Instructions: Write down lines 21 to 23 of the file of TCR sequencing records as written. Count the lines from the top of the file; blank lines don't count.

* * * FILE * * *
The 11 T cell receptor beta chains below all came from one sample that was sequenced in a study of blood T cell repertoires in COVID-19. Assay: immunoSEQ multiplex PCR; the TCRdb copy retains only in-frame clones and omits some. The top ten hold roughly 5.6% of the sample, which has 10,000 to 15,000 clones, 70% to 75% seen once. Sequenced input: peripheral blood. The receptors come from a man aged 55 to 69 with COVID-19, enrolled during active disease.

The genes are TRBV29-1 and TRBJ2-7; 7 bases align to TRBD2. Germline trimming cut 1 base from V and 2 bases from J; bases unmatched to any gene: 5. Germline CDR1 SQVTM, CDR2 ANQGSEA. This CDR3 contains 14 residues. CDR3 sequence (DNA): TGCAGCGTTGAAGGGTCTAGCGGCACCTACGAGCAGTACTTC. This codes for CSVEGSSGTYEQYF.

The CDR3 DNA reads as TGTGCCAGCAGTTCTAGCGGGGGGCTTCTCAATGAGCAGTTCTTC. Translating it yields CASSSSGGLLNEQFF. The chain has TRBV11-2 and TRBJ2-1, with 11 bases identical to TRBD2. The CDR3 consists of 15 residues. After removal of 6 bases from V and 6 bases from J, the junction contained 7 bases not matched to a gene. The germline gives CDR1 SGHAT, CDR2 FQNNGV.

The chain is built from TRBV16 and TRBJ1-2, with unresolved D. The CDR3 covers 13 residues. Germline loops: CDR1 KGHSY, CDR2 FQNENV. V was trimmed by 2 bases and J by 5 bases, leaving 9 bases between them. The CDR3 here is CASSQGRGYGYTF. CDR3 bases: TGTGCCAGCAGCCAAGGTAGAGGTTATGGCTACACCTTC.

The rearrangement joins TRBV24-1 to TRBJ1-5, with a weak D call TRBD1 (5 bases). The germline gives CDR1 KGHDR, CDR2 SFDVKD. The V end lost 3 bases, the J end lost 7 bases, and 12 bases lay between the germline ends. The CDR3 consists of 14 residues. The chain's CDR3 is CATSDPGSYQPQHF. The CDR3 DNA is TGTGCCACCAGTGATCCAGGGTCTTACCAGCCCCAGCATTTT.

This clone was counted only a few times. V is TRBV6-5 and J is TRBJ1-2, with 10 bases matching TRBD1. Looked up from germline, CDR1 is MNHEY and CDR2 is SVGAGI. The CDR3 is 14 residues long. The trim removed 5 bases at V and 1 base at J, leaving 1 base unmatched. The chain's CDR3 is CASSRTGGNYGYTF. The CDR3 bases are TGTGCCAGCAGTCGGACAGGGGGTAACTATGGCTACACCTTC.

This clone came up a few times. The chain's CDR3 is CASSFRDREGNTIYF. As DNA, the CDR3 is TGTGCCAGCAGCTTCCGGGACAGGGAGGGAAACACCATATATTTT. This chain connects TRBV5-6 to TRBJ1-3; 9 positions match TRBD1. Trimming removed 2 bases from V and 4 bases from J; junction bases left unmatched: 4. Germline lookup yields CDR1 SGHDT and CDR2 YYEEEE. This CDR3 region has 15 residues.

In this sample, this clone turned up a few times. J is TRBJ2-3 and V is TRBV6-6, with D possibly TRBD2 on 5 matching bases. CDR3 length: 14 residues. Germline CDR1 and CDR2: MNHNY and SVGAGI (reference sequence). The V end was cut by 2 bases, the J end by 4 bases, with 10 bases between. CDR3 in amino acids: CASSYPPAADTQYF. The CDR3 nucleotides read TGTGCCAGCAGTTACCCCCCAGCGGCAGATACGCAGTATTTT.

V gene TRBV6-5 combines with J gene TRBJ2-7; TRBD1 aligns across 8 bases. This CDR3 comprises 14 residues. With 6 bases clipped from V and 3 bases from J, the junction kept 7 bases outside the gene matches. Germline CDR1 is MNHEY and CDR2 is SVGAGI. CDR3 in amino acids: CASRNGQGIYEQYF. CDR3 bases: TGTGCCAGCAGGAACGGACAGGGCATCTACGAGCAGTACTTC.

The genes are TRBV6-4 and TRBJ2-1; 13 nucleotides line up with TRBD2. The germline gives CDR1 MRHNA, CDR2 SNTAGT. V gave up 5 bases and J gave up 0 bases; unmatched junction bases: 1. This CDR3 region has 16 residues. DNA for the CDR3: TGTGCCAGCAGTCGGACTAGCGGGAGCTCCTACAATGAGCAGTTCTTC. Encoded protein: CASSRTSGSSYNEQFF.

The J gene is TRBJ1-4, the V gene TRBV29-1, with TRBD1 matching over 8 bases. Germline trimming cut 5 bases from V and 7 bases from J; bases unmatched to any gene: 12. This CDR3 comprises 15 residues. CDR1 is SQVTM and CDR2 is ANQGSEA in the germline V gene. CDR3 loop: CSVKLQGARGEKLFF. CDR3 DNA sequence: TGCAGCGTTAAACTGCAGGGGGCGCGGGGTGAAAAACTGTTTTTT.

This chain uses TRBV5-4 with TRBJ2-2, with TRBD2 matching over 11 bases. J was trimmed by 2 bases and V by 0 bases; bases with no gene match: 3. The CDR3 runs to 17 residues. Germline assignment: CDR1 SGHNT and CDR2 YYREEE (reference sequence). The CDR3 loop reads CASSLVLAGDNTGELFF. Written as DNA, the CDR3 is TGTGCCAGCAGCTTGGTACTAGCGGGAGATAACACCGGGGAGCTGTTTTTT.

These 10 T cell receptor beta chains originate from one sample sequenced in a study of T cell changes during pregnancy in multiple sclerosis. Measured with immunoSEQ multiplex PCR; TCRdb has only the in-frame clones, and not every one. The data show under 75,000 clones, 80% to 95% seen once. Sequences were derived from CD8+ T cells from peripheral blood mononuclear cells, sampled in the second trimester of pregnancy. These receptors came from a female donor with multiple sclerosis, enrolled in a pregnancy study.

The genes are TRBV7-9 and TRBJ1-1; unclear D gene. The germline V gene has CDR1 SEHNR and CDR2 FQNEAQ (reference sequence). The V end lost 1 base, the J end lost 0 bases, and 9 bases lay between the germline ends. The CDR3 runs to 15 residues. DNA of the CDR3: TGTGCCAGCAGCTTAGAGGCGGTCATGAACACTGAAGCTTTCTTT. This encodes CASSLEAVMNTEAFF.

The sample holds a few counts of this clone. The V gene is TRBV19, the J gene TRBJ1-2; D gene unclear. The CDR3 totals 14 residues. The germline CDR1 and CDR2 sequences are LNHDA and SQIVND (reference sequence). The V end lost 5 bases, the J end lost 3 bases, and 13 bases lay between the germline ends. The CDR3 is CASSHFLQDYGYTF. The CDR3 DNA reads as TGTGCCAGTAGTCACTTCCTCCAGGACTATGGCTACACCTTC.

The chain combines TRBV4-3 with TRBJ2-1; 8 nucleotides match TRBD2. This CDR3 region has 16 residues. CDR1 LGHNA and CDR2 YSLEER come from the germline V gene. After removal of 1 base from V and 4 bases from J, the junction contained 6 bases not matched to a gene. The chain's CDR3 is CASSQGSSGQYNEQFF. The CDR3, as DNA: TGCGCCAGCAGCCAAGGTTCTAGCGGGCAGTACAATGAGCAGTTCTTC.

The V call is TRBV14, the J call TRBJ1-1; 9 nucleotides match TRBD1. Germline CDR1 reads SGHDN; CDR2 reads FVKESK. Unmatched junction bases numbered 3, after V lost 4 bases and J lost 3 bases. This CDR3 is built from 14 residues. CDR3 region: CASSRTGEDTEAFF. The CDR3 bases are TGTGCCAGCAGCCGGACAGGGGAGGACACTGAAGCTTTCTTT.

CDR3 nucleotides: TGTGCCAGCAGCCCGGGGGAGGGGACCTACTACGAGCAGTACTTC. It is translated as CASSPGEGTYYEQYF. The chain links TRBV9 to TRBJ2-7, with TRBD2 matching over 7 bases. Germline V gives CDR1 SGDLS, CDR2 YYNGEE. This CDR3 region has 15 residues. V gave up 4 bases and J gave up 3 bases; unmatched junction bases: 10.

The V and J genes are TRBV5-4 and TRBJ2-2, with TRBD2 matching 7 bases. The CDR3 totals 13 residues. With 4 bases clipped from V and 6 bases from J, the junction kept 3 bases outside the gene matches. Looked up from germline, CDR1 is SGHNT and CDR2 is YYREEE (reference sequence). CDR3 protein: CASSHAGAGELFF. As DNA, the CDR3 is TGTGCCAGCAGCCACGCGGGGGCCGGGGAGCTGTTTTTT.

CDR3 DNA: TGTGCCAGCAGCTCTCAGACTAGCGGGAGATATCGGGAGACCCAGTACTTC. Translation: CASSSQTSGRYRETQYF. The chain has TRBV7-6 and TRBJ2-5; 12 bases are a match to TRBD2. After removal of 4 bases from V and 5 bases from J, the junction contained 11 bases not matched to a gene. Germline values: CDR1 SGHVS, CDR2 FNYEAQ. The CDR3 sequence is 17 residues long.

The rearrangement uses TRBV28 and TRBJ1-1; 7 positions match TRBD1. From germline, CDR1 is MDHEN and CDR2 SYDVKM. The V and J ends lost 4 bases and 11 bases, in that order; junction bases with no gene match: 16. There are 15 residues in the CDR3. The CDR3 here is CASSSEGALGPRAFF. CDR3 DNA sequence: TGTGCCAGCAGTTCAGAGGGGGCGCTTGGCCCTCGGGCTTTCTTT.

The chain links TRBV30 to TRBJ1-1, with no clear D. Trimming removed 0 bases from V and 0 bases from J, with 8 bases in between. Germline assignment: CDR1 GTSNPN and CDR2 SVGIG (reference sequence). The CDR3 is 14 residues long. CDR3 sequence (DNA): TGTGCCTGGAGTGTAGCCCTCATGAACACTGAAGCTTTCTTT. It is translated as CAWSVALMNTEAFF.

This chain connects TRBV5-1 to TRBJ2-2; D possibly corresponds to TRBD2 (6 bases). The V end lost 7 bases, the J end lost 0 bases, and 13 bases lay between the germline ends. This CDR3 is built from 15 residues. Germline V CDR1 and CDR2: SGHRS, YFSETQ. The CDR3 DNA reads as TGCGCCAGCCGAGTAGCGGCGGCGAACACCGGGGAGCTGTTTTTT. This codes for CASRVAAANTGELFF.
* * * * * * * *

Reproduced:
The rearrangement uses TRBV28 and TRBJ1-1; 7 positions match TRBD1. From germline, CDR1 is MDHEN and CDR2 SYDVKM. The V and J ends lost 4 bases and 11 bases, in that order; junction bases with no gene match: 16. There are 15 residues in the CDR3. The CDR3 here is CASSSEGALGPRAFF. CDR3 DNA sequence: TGTGCCAGCAGTTCAGAGGGGGCGCTTGGCCCTCGGGCTTTCTTT.

The chain links TRBV30 to TRBJ1-1, with no clear D. Trimming removed 0 bases from V and 0 bases from J, with 8 bases in between. Germline assignment: CDR1 GTSNPN and CDR2 SVGIG (reference sequence). The CDR3 is 14 residues long. CDR3 sequence (DNA): TGTGCCTGGAGTGTAGCCCTCATGAACACTGAAGCTTTCTTT. It is translated as CAWSVALMNTEAFF.

This chain connects TRBV5-1 to TRBJ2-2; D possibly corresponds to TRBD2 (6 bases). The V end lost 7 bases, the J end lost 0 bases, and 13 bases lay between the germline ends. This CDR3 is built from 15 residues. Germline V CDR1 and CDR2: SGHRS, YFSETQ. The CDR3 DNA reads as TGCGCCAGCCGAGTAGCGGCGGCGAACACCGGGGAGCTGTTTTTT. This codes for CASRVAAANTGELFF.